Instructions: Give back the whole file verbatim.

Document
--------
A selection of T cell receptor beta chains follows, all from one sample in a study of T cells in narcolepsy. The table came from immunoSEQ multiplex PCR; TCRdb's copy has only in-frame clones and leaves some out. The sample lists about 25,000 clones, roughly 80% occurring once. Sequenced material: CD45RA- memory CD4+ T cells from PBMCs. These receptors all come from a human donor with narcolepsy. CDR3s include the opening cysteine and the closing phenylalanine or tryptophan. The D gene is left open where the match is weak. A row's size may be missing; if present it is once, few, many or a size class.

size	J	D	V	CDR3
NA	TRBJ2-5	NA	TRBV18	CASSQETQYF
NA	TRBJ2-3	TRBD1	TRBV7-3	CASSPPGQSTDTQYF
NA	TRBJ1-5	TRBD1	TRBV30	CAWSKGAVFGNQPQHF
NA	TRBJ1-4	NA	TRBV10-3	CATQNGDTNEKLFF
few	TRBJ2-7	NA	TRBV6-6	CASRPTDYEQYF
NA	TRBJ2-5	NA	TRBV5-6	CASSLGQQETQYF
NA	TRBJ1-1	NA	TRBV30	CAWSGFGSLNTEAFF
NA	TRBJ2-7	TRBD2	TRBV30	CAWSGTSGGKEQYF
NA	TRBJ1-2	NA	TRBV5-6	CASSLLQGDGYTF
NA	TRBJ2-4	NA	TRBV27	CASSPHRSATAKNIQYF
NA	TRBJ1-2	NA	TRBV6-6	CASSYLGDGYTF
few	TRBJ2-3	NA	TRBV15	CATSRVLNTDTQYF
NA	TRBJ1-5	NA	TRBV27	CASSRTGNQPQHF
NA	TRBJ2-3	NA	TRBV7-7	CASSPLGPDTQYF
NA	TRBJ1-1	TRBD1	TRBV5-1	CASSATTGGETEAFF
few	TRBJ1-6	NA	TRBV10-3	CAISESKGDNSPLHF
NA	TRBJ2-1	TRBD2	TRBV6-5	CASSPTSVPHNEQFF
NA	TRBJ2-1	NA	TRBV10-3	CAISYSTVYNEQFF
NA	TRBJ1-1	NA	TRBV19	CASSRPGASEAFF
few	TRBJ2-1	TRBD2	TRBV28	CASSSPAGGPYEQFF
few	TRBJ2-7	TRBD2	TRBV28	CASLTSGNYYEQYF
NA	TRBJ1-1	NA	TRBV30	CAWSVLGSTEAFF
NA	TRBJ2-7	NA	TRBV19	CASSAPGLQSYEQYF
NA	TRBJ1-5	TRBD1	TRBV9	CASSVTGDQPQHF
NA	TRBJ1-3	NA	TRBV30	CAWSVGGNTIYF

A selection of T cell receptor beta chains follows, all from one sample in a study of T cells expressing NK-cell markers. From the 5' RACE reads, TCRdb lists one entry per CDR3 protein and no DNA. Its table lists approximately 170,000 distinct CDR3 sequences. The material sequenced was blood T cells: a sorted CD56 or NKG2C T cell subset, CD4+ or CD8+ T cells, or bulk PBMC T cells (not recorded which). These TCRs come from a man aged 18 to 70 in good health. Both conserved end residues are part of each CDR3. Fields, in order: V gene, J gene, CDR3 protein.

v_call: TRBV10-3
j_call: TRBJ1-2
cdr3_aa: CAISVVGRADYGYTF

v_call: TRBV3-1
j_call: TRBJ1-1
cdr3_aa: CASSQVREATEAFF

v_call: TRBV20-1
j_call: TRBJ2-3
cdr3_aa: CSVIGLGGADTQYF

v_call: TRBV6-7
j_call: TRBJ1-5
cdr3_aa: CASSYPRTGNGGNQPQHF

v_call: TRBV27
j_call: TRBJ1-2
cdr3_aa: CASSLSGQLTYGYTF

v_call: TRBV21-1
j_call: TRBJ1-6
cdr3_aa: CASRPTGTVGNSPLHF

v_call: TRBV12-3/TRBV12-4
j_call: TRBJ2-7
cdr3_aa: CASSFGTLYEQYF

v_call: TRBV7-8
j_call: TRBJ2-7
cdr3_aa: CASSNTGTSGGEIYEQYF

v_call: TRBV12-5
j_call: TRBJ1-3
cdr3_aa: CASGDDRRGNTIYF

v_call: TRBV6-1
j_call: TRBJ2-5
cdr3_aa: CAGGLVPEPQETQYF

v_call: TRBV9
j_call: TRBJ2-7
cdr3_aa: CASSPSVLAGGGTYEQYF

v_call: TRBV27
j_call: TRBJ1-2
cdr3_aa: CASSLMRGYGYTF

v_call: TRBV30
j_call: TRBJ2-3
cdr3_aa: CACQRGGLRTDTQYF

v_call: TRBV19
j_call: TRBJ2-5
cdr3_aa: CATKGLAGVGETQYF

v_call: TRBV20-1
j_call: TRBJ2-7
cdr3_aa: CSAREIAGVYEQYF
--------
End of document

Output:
A selection of T cell receptor beta chains follows, all from one sample in a study of T cells in narcolepsy. The table came from immunoSEQ multiplex PCR; TCRdb's copy has only in-frame clones and leaves some out. The sample lists about 25,000 clones, roughly 80% occurring once. Sequenced material: CD45RA- memory CD4+ T cells from PBMCs. These receptors all come from a human donor with narcolepsy. CDR3s include the opening cysteine and the closing phenylalanine or tryptophan. The D gene is left open where the match is weak. A row's size may be missing; if present it is once, few, many or a size class.

size	J	D	V	CDR3
NA	TRBJ2-5	NA	TRBV18	CASSQETQYF
NA	TRBJ2-3	TRBD1	TRBV7-3	CASSPPGQSTDTQYF
NA	TRBJ1-5	TRBD1	TRBV30	CAWSKGAVFGNQPQHF
NA	TRBJ1-4	NA	TRBV10-3	CATQNGDTNEKLFF
few	TRBJ2-7	NA	TRBV6-6	CASRPTDYEQYF
NA	TRBJ2-5	NA	TRBV5-6	CASSLGQQETQYF
NA	TRBJ1-1	NA	TRBV30	CAWSGFGSLNTEAFF
NA	TRBJ2-7	TRBD2	TRBV30	CAWSGTSGGKEQYF
NA	TRBJ1-2	NA	TRBV5-6	CASSLLQGDGYTF
NA	TRBJ2-4	NA	TRBV27	CASSPHRSATAKNIQYF
NA	TRBJ1-2	NA	TRBV6-6	CASSYLGDGYTF
few	TRBJ2-3	NA	TRBV15	CATSRVLNTDTQYF
NA	TRBJ1-5	NA	TRBV27	CASSRTGNQPQHF
NA	TRBJ2-3	NA	TRBV7-7	CASSPLGPDTQYF
NA	TRBJ1-1	TRBD1	TRBV5-1	CASSATTGGETEAFF
few	TRBJ1-6	NA	TRBV10-3	CAISESKGDNSPLHF
NA	TRBJ2-1	TRBD2	TRBV6-5	CASSPTSVPHNEQFF
NA	TRBJ2-1	NA	TRBV10-3	CAISYSTVYNEQFF
NA	TRBJ1-1	NA	TRBV19	CASSRPGASEAFF
few	TRBJ2-1	TRBD2	TRBV28	CASSSPAGGPYEQFF
few	TRBJ2-7	TRBD2	TRBV28	CASLTSGNYYEQYF
NA	TRBJ1-1	NA	TRBV30	CAWSVLGSTEAFF
NA	TRBJ2-7	NA	TRBV19	CASSAPGLQSYEQYF
NA	TRBJ1-5	TRBD1	TRBV9	CASSVTGDQPQHF
NA	TRBJ1-3	NA	TRBV30	CAWSVGGNTIYF

A selection of T cell receptor beta chains follows, all from one sample in a study of T cells expressing NK-cell markers. From the 5' RACE reads, TCRdb lists one entry per CDR3 protein and no DNA. Its table lists approximately 170,000 distinct CDR3 sequences. The material sequenced was blood T cells: a sorted CD56 or NKG2C T cell subset, CD4+ or CD8+ T cells, or bulk PBMC T cells (not recorded which). These TCRs come from a man aged 18 to 70 in good health. Both conserved end residues are part of each CDR3. Fields, in order: V gene, J gene, CDR3 protein.

v_call: TRBV10-3
j_call: TRBJ1-2
cdr3_aa: CAISVVGRADYGYTF

v_call: TRBV3-1
j_call: TRBJ1-1
cdr3_aa: CASSQVREATEAFF

v_call: TRBV20-1
j_call: TRBJ2-3
cdr3_aa: CSVIGLGGADTQYF

v_call: TRBV6-7
j_call: TRBJ1-5
cdr3_aa: CASSYPRTGNGGNQPQHF

v_call: TRBV27
j_call: TRBJ1-2
cdr3_aa: CASSLSGQLTYGYTF

v_call: TRBV21-1
j_call: TRBJ1-6
cdr3_aa: CASRPTGTVGNSPLHF

v_call: TRBV12-3/TRBV12-4
j_call: TRBJ2-7
cdr3_aa: CASSFGTLYEQYF

v_call: TRBV7-8
j_call: TRBJ2-7
cdr3_aa: CASSNTGTSGGEIYEQYF

v_call: TRBV12-5
j_call: TRBJ1-3
cdr3_aa: CASGDDRRGNTIYF

v_call: TRBV6-1
j_call: TRBJ2-5
cdr3_aa: CAGGLVPEPQETQYF

v_call: TRBV9
j_call: TRBJ2-7
cdr3_aa: CASSPSVLAGGGTYEQYF

v_call: TRBV27
j_call: TRBJ1-2
cdr3_aa: CASSLMRGYGYTF

v_call: TRBV30
j_call: TRBJ2-3
cdr3_aa: CACQRGGLRTDTQYF

v_call: TRBV19
j_call: TRBJ2-5
cdr3_aa: CATKGLAGVGETQYF

v_call: TRBV20-1
j_call: TRBJ2-7
cdr3_aa: CSAREIAGVYEQYF